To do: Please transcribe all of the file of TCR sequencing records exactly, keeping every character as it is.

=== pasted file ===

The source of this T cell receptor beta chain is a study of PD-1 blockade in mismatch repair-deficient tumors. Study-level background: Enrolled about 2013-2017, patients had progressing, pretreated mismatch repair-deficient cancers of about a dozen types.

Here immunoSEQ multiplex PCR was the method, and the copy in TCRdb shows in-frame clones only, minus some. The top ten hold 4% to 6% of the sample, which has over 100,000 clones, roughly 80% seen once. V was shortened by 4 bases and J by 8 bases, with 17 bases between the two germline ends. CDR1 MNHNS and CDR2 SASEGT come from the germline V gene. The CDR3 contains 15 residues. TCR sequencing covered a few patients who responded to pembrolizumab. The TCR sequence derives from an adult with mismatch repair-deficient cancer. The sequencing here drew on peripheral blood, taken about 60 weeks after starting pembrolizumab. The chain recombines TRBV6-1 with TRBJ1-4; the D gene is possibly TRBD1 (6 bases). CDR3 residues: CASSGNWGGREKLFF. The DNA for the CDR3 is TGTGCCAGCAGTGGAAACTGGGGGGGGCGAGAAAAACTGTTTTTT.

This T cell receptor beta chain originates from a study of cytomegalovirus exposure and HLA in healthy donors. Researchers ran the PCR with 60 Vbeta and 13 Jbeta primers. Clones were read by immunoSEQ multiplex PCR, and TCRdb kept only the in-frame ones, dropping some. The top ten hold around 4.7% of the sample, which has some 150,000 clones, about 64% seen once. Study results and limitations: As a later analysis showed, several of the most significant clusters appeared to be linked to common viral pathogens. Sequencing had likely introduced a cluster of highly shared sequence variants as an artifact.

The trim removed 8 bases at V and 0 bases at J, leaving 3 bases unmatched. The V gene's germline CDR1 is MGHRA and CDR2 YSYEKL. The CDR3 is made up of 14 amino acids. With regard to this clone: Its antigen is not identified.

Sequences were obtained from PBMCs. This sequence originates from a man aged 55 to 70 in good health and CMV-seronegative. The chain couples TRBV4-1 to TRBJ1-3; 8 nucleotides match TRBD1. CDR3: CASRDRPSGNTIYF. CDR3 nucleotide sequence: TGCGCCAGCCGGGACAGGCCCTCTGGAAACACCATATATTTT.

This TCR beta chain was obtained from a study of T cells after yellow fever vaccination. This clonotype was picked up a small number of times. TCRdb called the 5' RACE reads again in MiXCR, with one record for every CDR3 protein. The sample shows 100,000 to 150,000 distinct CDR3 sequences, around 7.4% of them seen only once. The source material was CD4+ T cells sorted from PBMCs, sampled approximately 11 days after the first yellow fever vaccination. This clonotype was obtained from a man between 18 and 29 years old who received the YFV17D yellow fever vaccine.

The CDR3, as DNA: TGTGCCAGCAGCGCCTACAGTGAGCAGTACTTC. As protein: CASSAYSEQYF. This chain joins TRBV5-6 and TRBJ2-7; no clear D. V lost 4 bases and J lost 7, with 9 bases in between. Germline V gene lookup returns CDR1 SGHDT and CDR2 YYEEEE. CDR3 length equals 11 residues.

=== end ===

The source of this T cell receptor beta chain is a study of PD-1 blockade in mismatch repair-deficient tumors. Study-level background: Enrolled about 2013-2017, patients had progressing, pretreated mismatch repair-deficient cancers of about a dozen types.

Here immunoSEQ multiplex PCR was the method, and the copy in TCRdb shows in-frame clones only, minus some. The top ten hold 4% to 6% of the sample, which has over 100,000 clones, roughly 80% seen once. V was shortened by 4 bases and J by 8 bases, with 17 bases between the two germline ends. CDR1 MNHNS and CDR2 SASEGT come from the germline V gene. The CDR3 contains 15 residues. TCR sequencing covered a few patients who responded to pembrolizumab. The TCR sequence derives from an adult with mismatch repair-deficient cancer. The sequencing here drew on peripheral blood, taken about 60 weeks after starting pembrolizumab. The chain recombines TRBV6-1 with TRBJ1-4; the D gene is possibly TRBD1 (6 bases). CDR3 residues: CASSGNWGGREKLFF. The DNA for the CDR3 is TGTGCCAGCAGTGGAAACTGGGGGGGGCGAGAAAAACTGTTTTTT.

This T cell receptor beta chain originates from a study of cytomegalovirus exposure and HLA in healthy donors. Researchers ran the PCR with 60 Vbeta and 13 Jbeta primers. Clones were read by immunoSEQ multiplex PCR, and TCRdb kept only the in-frame ones, dropping some. The top ten hold around 4.7% of the sample, which has some 150,000 clones, about 64% seen once. Study results and limitations: As a later analysis showed, several of the most significant clusters appeared to be linked to common viral pathogens. Sequencing had likely introduced a cluster of highly shared sequence variants as an artifact.

The trim removed 8 bases at V and 0 bases at J, leaving 3 bases unmatched. The V gene's germline CDR1 is MGHRA and CDR2 YSYEKL. The CDR3 is made up of 14 amino acids. With regard to this clone: Its antigen is not identified.

Sequences were obtained from PBMCs. This sequence originates from a man aged 55 to 70 in good health and CMV-seronegative. The chain couples TRBV4-1 to TRBJ1-3; 8 nucleotides match TRBD1. CDR3: CASRDRPSGNTIYF. CDR3 nucleotide sequence: TGCGCCAGCCGGGACAGGCCCTCTGGAAACACCATATATTTT.

This TCR beta chain was obtained from a study of T cells after yellow fever vaccination. This clonotype was picked up a small number of times. TCRdb called the 5' RACE reads again in MiXCR, with one record for every CDR3 protein. The sample shows 100,000 to 150,000 distinct CDR3 sequences, around 7.4% of them seen only once. The source material was CD4+ T cells sorted from PBMCs, sampled approximately 11 days after the first yellow fever vaccination. This clonotype was obtained from a man between 18 and 29 years old who received the YFV17D yellow fever vaccine.

The CDR3, as DNA: TGTGCCAGCAGCGCCTACAGTGAGCAGTACTTC. As protein: CASSAYSEQYF. This chain joins TRBV5-6 and TRBJ2-7; no clear D. V lost 4 bases and J lost 7, with 9 bases in between. Germline V gene lookup returns CDR1 SGHDT and CDR2 YYEEEE. CDR3 length equals 11 residues.